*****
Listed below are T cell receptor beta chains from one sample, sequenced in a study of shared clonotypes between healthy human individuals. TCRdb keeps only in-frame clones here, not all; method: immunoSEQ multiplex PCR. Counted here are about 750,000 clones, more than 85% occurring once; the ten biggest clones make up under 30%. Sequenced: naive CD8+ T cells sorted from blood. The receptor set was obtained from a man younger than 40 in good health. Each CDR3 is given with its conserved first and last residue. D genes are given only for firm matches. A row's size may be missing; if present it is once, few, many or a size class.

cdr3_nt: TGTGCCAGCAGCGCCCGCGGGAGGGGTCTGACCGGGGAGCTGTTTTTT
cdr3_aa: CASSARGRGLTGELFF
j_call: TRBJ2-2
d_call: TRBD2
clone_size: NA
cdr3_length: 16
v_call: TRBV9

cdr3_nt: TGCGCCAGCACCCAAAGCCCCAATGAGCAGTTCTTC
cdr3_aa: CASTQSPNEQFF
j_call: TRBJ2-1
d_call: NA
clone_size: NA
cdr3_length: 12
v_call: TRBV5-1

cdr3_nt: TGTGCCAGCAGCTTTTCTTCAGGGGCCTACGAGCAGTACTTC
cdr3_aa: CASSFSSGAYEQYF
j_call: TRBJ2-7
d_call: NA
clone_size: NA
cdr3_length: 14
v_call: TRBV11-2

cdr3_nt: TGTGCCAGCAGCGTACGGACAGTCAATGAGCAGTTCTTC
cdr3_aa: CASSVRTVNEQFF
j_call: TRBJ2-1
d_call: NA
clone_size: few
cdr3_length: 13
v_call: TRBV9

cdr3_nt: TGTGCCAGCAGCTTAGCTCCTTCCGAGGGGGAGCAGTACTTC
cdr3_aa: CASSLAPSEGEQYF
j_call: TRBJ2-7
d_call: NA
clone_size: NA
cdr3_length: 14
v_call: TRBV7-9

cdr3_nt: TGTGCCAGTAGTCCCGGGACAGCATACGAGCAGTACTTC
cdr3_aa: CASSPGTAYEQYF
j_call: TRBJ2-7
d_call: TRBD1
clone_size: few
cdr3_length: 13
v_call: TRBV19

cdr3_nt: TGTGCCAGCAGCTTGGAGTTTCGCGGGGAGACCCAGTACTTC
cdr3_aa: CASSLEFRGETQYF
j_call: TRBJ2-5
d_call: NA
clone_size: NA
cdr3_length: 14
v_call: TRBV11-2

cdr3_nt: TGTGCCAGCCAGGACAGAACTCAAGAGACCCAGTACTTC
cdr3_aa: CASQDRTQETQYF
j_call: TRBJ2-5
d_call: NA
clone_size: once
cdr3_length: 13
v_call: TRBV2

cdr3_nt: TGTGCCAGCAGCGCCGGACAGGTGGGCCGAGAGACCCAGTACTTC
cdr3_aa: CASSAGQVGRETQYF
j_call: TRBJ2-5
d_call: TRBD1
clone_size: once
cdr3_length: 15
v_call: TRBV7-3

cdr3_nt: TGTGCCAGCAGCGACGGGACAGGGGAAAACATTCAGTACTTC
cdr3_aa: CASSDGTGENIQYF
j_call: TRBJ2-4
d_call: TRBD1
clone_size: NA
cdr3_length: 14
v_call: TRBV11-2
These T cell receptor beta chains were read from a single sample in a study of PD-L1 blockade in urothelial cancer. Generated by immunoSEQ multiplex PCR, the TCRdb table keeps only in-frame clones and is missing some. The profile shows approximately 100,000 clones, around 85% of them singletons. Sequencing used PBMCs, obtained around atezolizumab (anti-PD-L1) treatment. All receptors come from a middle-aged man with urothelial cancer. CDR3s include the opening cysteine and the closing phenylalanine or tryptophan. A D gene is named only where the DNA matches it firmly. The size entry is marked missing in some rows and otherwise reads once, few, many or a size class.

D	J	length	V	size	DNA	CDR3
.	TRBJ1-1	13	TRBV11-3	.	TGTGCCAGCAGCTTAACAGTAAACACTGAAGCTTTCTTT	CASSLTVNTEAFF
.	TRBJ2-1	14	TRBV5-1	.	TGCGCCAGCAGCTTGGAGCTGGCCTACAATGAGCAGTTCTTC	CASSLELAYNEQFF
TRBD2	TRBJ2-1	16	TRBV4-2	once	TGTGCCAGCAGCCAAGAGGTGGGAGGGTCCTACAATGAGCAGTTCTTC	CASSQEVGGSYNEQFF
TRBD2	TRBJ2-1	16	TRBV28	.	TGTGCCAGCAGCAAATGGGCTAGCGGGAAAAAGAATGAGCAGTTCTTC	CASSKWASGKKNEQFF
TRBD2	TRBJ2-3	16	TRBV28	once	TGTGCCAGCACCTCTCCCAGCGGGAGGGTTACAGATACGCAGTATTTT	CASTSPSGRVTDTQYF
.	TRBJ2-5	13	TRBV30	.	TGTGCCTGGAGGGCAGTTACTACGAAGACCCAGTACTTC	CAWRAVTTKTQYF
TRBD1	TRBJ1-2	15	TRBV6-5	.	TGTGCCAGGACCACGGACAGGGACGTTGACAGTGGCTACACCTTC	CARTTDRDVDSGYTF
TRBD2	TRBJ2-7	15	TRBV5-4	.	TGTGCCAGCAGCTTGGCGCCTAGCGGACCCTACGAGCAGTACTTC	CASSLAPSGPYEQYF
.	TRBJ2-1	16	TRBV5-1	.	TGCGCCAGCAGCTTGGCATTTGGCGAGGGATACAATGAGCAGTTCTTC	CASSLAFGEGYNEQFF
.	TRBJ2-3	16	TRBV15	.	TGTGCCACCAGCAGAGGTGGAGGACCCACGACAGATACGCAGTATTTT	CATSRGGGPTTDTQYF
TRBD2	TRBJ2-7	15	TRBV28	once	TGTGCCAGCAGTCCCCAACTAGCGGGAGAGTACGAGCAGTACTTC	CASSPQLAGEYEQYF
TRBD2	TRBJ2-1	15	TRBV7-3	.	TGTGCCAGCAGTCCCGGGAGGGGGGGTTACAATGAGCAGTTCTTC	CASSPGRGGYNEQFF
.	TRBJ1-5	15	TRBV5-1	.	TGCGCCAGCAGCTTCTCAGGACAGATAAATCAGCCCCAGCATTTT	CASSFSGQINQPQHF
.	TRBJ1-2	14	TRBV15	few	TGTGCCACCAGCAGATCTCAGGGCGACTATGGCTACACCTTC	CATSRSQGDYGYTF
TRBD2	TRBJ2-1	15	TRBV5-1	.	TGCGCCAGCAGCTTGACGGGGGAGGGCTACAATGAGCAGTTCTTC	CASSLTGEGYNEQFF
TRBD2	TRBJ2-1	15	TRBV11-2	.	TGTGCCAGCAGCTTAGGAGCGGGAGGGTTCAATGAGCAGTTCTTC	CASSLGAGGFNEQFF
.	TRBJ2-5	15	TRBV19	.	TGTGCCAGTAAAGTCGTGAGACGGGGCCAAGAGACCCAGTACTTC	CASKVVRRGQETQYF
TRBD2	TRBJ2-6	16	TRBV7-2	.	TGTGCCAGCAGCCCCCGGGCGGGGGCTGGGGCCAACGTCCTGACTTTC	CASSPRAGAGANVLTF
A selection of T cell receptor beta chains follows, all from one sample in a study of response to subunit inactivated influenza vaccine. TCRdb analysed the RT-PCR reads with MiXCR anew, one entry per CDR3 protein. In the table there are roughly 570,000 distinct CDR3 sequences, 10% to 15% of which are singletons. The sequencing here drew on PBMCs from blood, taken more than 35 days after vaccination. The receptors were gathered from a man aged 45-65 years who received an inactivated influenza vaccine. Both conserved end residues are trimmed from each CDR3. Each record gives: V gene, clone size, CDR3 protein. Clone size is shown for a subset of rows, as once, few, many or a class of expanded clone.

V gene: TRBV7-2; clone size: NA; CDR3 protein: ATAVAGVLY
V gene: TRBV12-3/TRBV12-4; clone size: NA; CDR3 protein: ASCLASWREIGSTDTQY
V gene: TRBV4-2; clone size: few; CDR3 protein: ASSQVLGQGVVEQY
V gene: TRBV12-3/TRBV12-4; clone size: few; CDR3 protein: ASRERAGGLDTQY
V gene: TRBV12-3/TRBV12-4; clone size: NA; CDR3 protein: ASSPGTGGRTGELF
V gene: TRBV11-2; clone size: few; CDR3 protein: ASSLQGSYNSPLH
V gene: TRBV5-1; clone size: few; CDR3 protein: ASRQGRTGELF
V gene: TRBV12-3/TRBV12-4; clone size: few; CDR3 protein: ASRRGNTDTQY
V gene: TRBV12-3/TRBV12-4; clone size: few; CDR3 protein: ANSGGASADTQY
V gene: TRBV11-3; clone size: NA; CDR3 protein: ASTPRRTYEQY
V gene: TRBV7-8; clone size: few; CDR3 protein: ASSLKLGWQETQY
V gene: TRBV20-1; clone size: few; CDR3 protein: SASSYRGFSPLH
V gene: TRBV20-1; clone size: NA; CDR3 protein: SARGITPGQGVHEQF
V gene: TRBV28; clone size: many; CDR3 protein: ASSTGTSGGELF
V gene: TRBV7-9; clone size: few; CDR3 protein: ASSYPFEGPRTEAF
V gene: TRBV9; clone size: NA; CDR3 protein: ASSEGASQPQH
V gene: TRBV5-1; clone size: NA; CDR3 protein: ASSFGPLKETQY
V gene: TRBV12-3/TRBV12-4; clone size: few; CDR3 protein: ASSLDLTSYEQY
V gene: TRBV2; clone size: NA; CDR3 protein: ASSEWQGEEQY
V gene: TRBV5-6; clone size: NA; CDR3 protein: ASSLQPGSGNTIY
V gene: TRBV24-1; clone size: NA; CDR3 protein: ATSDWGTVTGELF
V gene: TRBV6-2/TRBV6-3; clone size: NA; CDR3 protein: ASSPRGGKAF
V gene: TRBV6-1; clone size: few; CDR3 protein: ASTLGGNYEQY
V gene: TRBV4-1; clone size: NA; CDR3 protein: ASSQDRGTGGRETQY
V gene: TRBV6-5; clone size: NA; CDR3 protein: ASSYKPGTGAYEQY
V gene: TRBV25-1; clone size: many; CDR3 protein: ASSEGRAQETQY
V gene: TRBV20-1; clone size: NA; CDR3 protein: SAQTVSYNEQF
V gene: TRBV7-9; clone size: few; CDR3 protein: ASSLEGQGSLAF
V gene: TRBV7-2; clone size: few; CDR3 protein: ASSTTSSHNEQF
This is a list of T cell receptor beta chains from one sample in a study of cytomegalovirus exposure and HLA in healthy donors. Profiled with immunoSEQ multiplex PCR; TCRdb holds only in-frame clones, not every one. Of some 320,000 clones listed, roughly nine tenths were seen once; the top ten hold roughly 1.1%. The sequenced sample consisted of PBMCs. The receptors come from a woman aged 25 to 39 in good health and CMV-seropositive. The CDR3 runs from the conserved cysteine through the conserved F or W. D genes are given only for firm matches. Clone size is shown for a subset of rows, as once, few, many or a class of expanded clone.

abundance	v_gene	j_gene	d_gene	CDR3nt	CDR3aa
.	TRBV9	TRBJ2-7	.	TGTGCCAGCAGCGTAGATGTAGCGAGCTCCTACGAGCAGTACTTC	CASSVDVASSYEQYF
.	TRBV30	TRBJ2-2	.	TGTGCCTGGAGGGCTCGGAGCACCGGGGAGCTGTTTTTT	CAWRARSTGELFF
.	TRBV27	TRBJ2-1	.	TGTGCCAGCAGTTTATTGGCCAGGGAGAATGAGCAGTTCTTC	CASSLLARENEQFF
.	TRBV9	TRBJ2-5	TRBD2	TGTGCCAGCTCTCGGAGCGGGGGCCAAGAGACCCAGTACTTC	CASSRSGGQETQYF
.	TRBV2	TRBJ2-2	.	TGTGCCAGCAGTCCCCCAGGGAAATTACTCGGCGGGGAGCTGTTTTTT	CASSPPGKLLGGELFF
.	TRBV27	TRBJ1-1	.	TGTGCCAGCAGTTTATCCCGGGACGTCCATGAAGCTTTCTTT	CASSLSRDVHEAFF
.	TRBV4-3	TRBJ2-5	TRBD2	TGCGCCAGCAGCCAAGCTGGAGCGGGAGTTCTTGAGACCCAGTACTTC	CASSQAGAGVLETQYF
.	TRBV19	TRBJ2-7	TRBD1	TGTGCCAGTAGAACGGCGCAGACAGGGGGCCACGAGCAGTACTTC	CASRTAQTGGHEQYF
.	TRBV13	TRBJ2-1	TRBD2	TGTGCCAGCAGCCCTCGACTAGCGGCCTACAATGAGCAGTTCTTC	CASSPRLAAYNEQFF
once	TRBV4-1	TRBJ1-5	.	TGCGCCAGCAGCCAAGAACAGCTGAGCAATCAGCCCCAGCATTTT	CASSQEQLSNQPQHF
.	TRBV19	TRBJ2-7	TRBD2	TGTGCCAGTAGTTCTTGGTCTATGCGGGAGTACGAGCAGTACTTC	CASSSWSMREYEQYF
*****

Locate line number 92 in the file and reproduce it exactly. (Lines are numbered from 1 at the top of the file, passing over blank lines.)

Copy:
A selection of T cell receptor beta chains follows, all from one sample in a study of response to subunit inactivated influenza vaccine. TCRdb analysed the RT-PCR reads with MiXCR anew, one entry per CDR3 protein. In the table there are roughly 570,000 distinct CDR3 sequences, 10% to 15% of which are singletons. The sequencing here drew on PBMCs from blood, taken more than 35 days after vaccination. The receptors were gathered from a man aged 45-65 years who received an inactivated influenza vaccine. Both conserved end residues are trimmed from each CDR3. Each record gives: V gene, clone size, CDR3 protein. Clone size is shown for a subset of rows, as once, few, many or a class of expanded clone.